## Just how small are X-ray binaries?

X-ray binaries are so small that we can’t directly image (i.e., spatially resolve) them, due to a combination of being small in size AND very far away.

When updating my Research page I was curious what a good analogy would be for imagining the projected size of an X-ray binary, and I’ve come up with the following. It’s just using algebra and trigonometry, so you can follow along! 😉

Let’s start with some assumptions for this little exercise: we’ll use a 10-solar-mass stellar black hole (i.e., not supermassive) that’s 2.5 kiloparsecs (~ 8000 lightyears) away. A 10-solar-mass black hole is ~2×10^{34} grams (yes, astronomers tend to use grams — cgs, as you’ll see below, means “centimeters, grams, seconds”, referring to the base units).

The radius of the black hole’s event horizon will be

R_{EH} = (2 G M) / c^2 ,

where G is the gravitational constant (6.674×10^{-8} in cgs units), M is the mass of the black hole, and c is the speed of light in a vacuum (~3×10^{10} in cgs units). Plugging these into the equation gives

R_{EH} ~ 3×10^6 cm,

or ~30 km. The distance, 2.5 kiloparsecs, is 7.7×10^{21} cm. Now we do some trigonometry to get the angular size:

A = arctan(3×10^6 cm / 7.7×10^{21} cm) = 2.2×10^{-14} degrees.

As you can see, this is a tiny, tiny number.

So let’s see how big an analogous object would be if it were on the surface of the moon. The closest distance between the surface of the earth to the surface of the moon is, approximately, 376300 km (which is the distance from center of the Earth to center of the moon, subtracted by the radius of the Earth and the radius of the moon), or 3.763×10^{10} cm.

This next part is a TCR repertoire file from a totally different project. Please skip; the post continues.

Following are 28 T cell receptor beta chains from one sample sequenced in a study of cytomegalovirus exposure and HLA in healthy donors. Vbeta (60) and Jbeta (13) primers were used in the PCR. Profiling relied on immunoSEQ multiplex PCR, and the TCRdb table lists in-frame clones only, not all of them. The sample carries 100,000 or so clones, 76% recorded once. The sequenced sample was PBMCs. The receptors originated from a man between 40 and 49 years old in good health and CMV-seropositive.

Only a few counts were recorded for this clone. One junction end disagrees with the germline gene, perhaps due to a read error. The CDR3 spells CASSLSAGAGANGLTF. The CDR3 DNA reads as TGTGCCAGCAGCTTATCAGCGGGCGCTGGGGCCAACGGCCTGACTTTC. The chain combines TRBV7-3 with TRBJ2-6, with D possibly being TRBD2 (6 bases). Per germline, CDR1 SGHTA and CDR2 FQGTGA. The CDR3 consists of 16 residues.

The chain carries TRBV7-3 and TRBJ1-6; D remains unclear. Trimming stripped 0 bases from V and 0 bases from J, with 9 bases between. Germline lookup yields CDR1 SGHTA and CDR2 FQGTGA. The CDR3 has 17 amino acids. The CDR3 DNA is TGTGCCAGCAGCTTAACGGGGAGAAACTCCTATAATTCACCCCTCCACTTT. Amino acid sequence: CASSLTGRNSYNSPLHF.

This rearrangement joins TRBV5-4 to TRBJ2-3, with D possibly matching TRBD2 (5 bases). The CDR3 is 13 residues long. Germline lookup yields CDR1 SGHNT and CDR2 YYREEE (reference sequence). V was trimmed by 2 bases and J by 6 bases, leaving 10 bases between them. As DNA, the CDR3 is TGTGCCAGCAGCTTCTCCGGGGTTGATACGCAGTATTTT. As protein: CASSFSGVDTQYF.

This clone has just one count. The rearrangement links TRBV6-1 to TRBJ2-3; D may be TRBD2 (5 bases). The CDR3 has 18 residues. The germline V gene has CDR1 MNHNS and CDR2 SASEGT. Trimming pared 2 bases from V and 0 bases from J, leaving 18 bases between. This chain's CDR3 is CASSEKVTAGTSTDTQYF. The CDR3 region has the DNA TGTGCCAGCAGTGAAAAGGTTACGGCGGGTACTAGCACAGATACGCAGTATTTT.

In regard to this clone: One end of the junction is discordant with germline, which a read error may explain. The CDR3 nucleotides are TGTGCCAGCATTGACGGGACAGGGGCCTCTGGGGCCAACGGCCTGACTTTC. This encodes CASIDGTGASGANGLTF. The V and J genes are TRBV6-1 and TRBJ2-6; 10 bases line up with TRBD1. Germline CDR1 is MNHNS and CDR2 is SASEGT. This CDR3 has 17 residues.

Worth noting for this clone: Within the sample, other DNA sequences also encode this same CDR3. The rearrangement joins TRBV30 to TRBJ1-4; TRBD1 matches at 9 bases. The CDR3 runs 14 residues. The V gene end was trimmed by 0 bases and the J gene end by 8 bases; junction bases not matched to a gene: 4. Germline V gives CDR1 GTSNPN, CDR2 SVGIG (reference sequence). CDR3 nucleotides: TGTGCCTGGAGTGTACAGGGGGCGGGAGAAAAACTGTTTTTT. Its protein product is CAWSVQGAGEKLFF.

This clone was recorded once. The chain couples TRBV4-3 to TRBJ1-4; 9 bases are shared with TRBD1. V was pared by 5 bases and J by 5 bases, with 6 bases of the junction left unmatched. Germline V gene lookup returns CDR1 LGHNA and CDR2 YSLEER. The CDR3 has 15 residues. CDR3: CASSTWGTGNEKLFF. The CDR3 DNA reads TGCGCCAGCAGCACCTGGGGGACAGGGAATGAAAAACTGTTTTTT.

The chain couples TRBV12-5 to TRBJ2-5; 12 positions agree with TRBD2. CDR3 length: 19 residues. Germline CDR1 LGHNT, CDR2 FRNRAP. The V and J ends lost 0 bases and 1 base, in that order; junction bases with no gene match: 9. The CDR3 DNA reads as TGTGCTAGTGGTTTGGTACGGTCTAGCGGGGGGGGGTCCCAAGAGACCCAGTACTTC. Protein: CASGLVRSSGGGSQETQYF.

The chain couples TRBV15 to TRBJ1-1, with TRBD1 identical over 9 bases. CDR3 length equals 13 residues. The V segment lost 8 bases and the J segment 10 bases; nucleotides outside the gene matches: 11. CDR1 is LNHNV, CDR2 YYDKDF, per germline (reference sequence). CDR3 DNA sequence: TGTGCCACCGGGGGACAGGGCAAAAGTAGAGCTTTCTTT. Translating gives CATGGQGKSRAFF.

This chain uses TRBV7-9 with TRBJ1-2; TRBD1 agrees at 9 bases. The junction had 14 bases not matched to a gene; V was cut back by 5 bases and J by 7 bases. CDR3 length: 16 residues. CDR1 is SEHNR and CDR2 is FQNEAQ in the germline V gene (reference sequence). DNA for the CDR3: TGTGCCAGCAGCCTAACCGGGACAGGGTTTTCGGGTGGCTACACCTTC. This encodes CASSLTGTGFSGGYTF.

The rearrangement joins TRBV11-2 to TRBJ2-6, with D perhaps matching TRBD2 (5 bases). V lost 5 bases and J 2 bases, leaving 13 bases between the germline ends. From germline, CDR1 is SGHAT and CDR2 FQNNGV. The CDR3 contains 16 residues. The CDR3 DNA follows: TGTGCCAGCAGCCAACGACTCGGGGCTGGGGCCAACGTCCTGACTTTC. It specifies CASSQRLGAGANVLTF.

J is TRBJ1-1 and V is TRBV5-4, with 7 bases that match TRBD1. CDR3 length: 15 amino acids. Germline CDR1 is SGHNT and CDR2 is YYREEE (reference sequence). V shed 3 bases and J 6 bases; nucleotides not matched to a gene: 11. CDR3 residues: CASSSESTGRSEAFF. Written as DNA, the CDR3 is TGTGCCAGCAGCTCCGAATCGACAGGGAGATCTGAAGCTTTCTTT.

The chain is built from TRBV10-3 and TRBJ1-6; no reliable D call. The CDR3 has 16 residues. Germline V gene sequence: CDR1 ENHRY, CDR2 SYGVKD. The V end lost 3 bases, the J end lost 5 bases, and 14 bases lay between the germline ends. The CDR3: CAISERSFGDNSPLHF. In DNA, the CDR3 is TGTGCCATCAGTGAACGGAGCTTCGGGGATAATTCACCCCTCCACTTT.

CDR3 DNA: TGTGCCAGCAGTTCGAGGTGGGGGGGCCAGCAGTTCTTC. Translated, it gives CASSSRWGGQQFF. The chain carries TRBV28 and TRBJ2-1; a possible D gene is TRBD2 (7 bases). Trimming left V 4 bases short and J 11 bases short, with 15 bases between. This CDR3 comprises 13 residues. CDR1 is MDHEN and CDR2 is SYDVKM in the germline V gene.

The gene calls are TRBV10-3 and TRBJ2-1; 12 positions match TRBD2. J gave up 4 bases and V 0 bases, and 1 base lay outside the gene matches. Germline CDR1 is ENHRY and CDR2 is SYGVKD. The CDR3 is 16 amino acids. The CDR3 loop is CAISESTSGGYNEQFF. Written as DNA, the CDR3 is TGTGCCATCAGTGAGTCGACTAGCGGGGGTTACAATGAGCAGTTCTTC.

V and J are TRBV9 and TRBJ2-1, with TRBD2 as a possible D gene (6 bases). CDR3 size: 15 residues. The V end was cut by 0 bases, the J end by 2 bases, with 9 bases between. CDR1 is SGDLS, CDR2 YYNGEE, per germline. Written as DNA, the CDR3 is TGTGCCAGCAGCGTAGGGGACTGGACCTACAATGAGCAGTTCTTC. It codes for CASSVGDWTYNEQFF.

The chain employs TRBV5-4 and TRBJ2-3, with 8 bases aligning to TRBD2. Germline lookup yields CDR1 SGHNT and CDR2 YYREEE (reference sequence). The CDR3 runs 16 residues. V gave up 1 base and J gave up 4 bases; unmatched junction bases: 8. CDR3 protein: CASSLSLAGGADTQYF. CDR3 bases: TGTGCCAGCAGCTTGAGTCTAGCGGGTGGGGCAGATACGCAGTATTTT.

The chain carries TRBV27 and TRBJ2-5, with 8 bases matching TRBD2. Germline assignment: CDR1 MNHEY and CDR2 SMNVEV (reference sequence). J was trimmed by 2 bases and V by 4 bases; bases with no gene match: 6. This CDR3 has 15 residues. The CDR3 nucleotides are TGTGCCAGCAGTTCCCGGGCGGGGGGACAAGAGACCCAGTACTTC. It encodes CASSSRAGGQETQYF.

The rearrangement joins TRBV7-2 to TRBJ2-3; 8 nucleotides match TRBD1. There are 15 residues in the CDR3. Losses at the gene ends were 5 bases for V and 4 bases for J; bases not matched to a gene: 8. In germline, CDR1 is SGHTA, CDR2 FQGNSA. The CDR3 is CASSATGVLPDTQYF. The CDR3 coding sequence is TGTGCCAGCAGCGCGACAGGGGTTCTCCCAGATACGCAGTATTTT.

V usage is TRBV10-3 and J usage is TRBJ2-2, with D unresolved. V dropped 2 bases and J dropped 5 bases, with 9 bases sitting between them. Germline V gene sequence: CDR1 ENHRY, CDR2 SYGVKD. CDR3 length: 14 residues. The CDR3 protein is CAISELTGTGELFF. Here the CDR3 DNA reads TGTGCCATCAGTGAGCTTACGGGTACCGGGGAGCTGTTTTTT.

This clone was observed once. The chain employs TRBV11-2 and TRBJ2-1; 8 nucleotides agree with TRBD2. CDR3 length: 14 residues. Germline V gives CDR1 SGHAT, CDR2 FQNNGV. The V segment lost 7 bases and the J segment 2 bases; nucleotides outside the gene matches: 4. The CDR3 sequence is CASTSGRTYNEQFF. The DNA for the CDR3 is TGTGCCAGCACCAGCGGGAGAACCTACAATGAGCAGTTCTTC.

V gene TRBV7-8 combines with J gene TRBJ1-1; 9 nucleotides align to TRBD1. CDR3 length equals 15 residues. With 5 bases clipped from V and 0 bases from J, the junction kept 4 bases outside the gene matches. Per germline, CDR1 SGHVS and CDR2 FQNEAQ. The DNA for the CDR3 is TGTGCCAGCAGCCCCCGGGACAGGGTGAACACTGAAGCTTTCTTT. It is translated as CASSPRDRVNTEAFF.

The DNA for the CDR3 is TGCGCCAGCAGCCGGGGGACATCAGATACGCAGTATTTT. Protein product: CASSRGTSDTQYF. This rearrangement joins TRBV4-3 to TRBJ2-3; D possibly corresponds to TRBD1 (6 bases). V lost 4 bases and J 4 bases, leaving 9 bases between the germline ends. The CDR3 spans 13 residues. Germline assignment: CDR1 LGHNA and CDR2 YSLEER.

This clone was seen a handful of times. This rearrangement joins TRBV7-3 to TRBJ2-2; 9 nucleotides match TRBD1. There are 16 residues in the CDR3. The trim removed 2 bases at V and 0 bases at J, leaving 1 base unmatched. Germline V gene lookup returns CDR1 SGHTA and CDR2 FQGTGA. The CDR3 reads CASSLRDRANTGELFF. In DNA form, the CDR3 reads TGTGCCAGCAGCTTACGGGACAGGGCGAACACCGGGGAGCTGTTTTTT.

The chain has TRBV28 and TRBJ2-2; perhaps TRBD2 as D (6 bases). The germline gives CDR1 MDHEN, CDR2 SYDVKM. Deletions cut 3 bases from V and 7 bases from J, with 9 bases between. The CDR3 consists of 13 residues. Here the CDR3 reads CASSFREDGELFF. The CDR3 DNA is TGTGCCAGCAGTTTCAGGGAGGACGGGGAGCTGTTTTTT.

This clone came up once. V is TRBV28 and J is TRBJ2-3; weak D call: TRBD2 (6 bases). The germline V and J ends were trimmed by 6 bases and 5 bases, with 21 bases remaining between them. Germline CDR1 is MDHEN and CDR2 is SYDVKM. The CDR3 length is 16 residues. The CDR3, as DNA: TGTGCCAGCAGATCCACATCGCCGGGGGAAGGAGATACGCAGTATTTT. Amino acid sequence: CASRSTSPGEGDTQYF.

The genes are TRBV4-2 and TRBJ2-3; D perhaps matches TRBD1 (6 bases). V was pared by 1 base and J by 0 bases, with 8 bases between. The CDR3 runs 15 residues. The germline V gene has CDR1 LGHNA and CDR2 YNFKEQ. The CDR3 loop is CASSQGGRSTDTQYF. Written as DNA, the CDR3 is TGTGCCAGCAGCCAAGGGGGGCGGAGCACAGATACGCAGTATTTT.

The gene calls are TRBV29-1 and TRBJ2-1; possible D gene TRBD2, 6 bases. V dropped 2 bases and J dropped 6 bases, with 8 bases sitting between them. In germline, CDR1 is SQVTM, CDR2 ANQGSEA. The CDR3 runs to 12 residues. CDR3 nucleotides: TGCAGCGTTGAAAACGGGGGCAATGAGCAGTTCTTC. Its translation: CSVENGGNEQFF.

We now want to know the size of an object that would appear to be 2.2×10^{-14} degrees in radius if it were sitting on the moon. This is

arctan(S / 3.763×10^{10} cm) = 2.2×10^{-14} degrees,

where S is the radius in centimeters. Solving this gives

S = 1.4 x 10^{-5} cm, or 0.14 micrometers in radius.

This is 1000 times smaller than the size of a single strand of human hair. Can you imagine trying to take a picture of a piece of hair that’s on the moon, let alone something 1000 times smaller? I can’t.

Let’s try something else — what about something on the surface of Mars? The smallest distance between the surface of Earth from the surface of Mars is 5.57×10^7 km, or 5.57×10^{12} cm. Using the same equation as before, but with this new distance,

arctan(S / 5.57×10^{12} cm) = 2.2 x 10^{-14} degrees,

gives S = 0.0021 cm = 0.021 mm = 21 micrometers in radius.

This is the size of a human hair (~ 30 – 100 micrometers in diameter), or one quarter of the thickness of a piece of paper!

Understandably, we don’t have instrumentation capable of imaging something this small, which is why we rely on spectral and timing measurements of photons emitted from X-ray binaries instead of just taking a picture.